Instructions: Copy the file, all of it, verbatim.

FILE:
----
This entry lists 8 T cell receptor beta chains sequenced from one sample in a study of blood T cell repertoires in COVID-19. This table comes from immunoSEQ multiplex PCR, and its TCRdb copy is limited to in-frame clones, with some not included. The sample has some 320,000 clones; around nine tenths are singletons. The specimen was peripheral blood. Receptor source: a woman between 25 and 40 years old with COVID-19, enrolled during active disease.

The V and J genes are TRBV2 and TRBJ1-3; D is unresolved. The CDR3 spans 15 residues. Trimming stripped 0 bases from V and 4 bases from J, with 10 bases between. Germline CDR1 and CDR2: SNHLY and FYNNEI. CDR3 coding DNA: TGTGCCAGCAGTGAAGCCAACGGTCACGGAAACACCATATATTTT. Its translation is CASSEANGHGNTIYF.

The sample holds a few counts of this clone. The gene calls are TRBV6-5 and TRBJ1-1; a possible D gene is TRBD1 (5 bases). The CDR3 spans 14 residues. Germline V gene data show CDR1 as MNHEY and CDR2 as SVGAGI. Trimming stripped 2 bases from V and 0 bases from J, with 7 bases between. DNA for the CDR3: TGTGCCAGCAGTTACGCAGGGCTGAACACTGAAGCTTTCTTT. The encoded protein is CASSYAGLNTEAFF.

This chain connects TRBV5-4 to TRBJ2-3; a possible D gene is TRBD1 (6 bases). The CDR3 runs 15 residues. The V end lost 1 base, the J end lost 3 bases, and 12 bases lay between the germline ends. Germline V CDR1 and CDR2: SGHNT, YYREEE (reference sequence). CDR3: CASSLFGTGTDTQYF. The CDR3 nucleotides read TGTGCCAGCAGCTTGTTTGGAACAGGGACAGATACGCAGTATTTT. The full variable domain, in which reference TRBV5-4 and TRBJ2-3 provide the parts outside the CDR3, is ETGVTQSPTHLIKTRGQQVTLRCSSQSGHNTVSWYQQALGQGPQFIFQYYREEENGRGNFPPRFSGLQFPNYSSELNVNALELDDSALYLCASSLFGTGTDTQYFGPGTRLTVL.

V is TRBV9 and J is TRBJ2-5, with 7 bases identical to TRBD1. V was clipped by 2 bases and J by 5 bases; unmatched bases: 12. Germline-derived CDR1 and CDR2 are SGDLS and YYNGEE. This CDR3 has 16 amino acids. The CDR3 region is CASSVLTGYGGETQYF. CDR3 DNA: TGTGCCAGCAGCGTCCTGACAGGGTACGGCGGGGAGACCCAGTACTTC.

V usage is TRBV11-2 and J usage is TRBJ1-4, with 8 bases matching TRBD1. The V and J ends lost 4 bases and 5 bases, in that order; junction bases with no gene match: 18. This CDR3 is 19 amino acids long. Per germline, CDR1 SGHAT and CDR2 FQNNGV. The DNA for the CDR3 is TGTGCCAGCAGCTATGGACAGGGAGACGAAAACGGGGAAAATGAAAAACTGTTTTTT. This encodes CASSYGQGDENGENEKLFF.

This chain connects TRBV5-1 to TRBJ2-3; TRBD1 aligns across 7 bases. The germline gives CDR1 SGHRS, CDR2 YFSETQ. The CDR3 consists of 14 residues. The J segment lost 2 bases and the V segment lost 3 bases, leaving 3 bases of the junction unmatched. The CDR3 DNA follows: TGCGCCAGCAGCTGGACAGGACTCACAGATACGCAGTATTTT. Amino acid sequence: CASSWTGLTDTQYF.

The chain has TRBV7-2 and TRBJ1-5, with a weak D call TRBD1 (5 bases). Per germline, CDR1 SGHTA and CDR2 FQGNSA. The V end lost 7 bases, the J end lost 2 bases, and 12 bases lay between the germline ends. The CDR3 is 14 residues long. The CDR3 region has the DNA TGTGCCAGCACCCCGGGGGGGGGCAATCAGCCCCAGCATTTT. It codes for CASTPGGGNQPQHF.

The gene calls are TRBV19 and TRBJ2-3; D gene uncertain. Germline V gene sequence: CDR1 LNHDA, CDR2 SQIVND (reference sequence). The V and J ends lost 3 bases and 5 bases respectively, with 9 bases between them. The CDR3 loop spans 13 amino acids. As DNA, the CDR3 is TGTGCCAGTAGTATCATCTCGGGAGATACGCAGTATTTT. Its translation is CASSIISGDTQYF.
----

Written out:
This entry lists 8 T cell receptor beta chains sequenced from one sample in a study of blood T cell repertoires in COVID-19. This table comes from immunoSEQ multiplex PCR, and its TCRdb copy is limited to in-frame clones, with some not included. The sample has some 320,000 clones; around nine tenths are singletons. The specimen was peripheral blood. Receptor source: a woman between 25 and 40 years old with COVID-19, enrolled during active disease.

The V and J genes are TRBV2 and TRBJ1-3; D is unresolved. The CDR3 spans 15 residues. Trimming stripped 0 bases from V and 4 bases from J, with 10 bases between. Germline CDR1 and CDR2: SNHLY and FYNNEI. CDR3 coding DNA: TGTGCCAGCAGTGAAGCCAACGGTCACGGAAACACCATATATTTT. Its translation is CASSEANGHGNTIYF.

The sample holds a few counts of this clone. The gene calls are TRBV6-5 and TRBJ1-1; a possible D gene is TRBD1 (5 bases). The CDR3 spans 14 residues. Germline V gene data show CDR1 as MNHEY and CDR2 as SVGAGI. Trimming stripped 2 bases from V and 0 bases from J, with 7 bases between. DNA for the CDR3: TGTGCCAGCAGTTACGCAGGGCTGAACACTGAAGCTTTCTTT. The encoded protein is CASSYAGLNTEAFF.

This chain connects TRBV5-4 to TRBJ2-3; a possible D gene is TRBD1 (6 bases). The CDR3 runs 15 residues. The V end lost 1 base, the J end lost 3 bases, and 12 bases lay between the germline ends. Germline V CDR1 and CDR2: SGHNT, YYREEE (reference sequence). CDR3: CASSLFGTGTDTQYF. The CDR3 nucleotides read TGTGCCAGCAGCTTGTTTGGAACAGGGACAGATACGCAGTATTTT. The full variable domain, in which reference TRBV5-4 and TRBJ2-3 provide the parts outside the CDR3, is ETGVTQSPTHLIKTRGQQVTLRCSSQSGHNTVSWYQQALGQGPQFIFQYYREEENGRGNFPPRFSGLQFPNYSSELNVNALELDDSALYLCASSLFGTGTDTQYFGPGTRLTVL.

V is TRBV9 and J is TRBJ2-5, with 7 bases identical to TRBD1. V was clipped by 2 bases and J by 5 bases; unmatched bases: 12. Germline-derived CDR1 and CDR2 are SGDLS and YYNGEE. This CDR3 has 16 amino acids. The CDR3 region is CASSVLTGYGGETQYF. CDR3 DNA: TGTGCCAGCAGCGTCCTGACAGGGTACGGCGGGGAGACCCAGTACTTC.

V usage is TRBV11-2 and J usage is TRBJ1-4, with 8 bases matching TRBD1. The V and J ends lost 4 bases and 5 bases, in that order; junction bases with no gene match: 18. This CDR3 is 19 amino acids long. Per germline, CDR1 SGHAT and CDR2 FQNNGV. The DNA for the CDR3 is TGTGCCAGCAGCTATGGACAGGGAGACGAAAACGGGGAAAATGAAAAACTGTTTTTT. This encodes CASSYGQGDENGENEKLFF.

This chain connects TRBV5-1 to TRBJ2-3; TRBD1 aligns across 7 bases. The germline gives CDR1 SGHRS, CDR2 YFSETQ. The CDR3 consists of 14 residues. The J segment lost 2 bases and the V segment lost 3 bases, leaving 3 bases of the junction unmatched. The CDR3 DNA follows: TGCGCCAGCAGCTGGACAGGACTCACAGATACGCAGTATTTT. Amino acid sequence: CASSWTGLTDTQYF.

The chain has TRBV7-2 and TRBJ1-5, with a weak D call TRBD1 (5 bases). Per germline, CDR1 SGHTA and CDR2 FQGNSA. The V end lost 7 bases, the J end lost 2 bases, and 12 bases lay between the germline ends. The CDR3 is 14 residues long. The CDR3 region has the DNA TGTGCCAGCACCCCGGGGGGGGGCAATCAGCCCCAGCATTTT. It codes for CASTPGGGNQPQHF.

The gene calls are TRBV19 and TRBJ2-3; D gene uncertain. Germline V gene sequence: CDR1 LNHDA, CDR2 SQIVND (reference sequence). The V and J ends lost 3 bases and 5 bases respectively, with 9 bases between them. The CDR3 loop spans 13 amino acids. As DNA, the CDR3 is TGTGCCAGTAGTATCATCTCGGGAGATACGCAGTATTTT. Its translation is CASSIISGDTQYF.